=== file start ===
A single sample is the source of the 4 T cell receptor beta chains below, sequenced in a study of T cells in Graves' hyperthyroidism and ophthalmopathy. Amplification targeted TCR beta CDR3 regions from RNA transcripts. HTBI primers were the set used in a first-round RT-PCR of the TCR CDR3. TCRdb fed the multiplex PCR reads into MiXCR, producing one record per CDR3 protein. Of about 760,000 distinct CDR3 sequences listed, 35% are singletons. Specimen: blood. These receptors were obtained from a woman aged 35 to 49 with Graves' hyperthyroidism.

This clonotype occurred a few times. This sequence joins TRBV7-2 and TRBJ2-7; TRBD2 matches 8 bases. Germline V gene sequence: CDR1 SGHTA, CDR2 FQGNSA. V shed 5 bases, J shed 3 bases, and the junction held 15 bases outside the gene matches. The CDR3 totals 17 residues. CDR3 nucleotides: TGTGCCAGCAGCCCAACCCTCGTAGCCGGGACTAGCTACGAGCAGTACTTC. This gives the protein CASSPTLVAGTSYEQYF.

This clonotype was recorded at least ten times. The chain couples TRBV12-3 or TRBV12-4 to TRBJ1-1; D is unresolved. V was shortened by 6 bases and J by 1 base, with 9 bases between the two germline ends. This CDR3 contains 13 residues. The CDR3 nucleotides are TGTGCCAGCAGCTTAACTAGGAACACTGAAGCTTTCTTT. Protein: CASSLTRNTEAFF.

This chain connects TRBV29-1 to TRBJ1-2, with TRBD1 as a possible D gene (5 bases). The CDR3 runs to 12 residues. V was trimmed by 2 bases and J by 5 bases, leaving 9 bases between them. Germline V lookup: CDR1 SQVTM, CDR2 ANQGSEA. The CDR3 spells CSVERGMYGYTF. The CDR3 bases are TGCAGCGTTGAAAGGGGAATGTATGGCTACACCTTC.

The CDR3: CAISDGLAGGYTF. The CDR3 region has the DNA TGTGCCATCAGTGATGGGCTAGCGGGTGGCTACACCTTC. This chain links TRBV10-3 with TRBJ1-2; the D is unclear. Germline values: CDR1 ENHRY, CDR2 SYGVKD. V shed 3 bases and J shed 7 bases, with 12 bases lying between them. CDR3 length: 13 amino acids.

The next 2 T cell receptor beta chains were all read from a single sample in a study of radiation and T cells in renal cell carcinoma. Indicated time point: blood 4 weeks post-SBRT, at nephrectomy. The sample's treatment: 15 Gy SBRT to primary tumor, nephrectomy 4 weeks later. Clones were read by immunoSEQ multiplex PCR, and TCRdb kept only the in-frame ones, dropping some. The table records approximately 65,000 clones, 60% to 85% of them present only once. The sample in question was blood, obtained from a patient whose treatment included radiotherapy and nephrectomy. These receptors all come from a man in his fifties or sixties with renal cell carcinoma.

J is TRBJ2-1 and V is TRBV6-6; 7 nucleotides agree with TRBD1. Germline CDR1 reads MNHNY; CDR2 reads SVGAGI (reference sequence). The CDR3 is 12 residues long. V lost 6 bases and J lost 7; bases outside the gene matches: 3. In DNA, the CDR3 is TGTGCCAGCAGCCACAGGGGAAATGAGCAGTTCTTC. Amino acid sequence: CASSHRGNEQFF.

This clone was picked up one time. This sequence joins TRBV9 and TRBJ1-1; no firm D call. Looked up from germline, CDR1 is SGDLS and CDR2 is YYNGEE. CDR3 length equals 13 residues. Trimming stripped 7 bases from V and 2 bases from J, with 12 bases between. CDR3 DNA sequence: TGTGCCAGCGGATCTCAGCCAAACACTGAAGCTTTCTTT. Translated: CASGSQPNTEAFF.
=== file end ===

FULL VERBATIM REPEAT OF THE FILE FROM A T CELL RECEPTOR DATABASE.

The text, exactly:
A single sample is the source of the 4 T cell receptor beta chains below, sequenced in a study of T cells in Graves' hyperthyroidism and ophthalmopathy. Amplification targeted TCR beta CDR3 regions from RNA transcripts. HTBI primers were the set used in a first-round RT-PCR of the TCR CDR3. TCRdb fed the multiplex PCR reads into MiXCR, producing one record per CDR3 protein. Of about 760,000 distinct CDR3 sequences listed, 35% are singletons. Specimen: blood. These receptors were obtained from a woman aged 35 to 49 with Graves' hyperthyroidism.

This clonotype occurred a few times. This sequence joins TRBV7-2 and TRBJ2-7; TRBD2 matches 8 bases. Germline V gene sequence: CDR1 SGHTA, CDR2 FQGNSA. V shed 5 bases, J shed 3 bases, and the junction held 15 bases outside the gene matches. The CDR3 totals 17 residues. CDR3 nucleotides: TGTGCCAGCAGCCCAACCCTCGTAGCCGGGACTAGCTACGAGCAGTACTTC. This gives the protein CASSPTLVAGTSYEQYF.

This clonotype was recorded at least ten times. The chain couples TRBV12-3 or TRBV12-4 to TRBJ1-1; D is unresolved. V was shortened by 6 bases and J by 1 base, with 9 bases between the two germline ends. This CDR3 contains 13 residues. The CDR3 nucleotides are TGTGCCAGCAGCTTAACTAGGAACACTGAAGCTTTCTTT. Protein: CASSLTRNTEAFF.

This chain connects TRBV29-1 to TRBJ1-2, with TRBD1 as a possible D gene (5 bases). The CDR3 runs to 12 residues. V was trimmed by 2 bases and J by 5 bases, leaving 9 bases between them. Germline V lookup: CDR1 SQVTM, CDR2 ANQGSEA. The CDR3 spells CSVERGMYGYTF. The CDR3 bases are TGCAGCGTTGAAAGGGGAATGTATGGCTACACCTTC.

The CDR3: CAISDGLAGGYTF. The CDR3 region has the DNA TGTGCCATCAGTGATGGGCTAGCGGGTGGCTACACCTTC. This chain links TRBV10-3 with TRBJ1-2; the D is unclear. Germline values: CDR1 ENHRY, CDR2 SYGVKD. V shed 3 bases and J shed 7 bases, with 12 bases lying between them. CDR3 length: 13 amino acids.

The next 2 T cell receptor beta chains were all read from a single sample in a study of radiation and T cells in renal cell carcinoma. Indicated time point: blood 4 weeks post-SBRT, at nephrectomy. The sample's treatment: 15 Gy SBRT to primary tumor, nephrectomy 4 weeks later. Clones were read by immunoSEQ multiplex PCR, and TCRdb kept only the in-frame ones, dropping some. The table records approximately 65,000 clones, 60% to 85% of them present only once. The sample in question was blood, obtained from a patient whose treatment included radiotherapy and nephrectomy. These receptors all come from a man in his fifties or sixties with renal cell carcinoma.

J is TRBJ2-1 and V is TRBV6-6; 7 nucleotides agree with TRBD1. Germline CDR1 reads MNHNY; CDR2 reads SVGAGI (reference sequence). The CDR3 is 12 residues long. V lost 6 bases and J lost 7; bases outside the gene matches: 3. In DNA, the CDR3 is TGTGCCAGCAGCCACAGGGGAAATGAGCAGTTCTTC. Amino acid sequence: CASSHRGNEQFF.

This clone was picked up one time. This sequence joins TRBV9 and TRBJ1-1; no firm D call. Looked up from germline, CDR1 is SGDLS and CDR2 is YYNGEE. CDR3 length equals 13 residues. Trimming stripped 7 bases from V and 2 bases from J, with 12 bases between. CDR3 DNA sequence: TGTGCCAGCGGATCTCAGCCAAACACTGAAGCTTTCTTT. Translated: CASGSQPNTEAFF.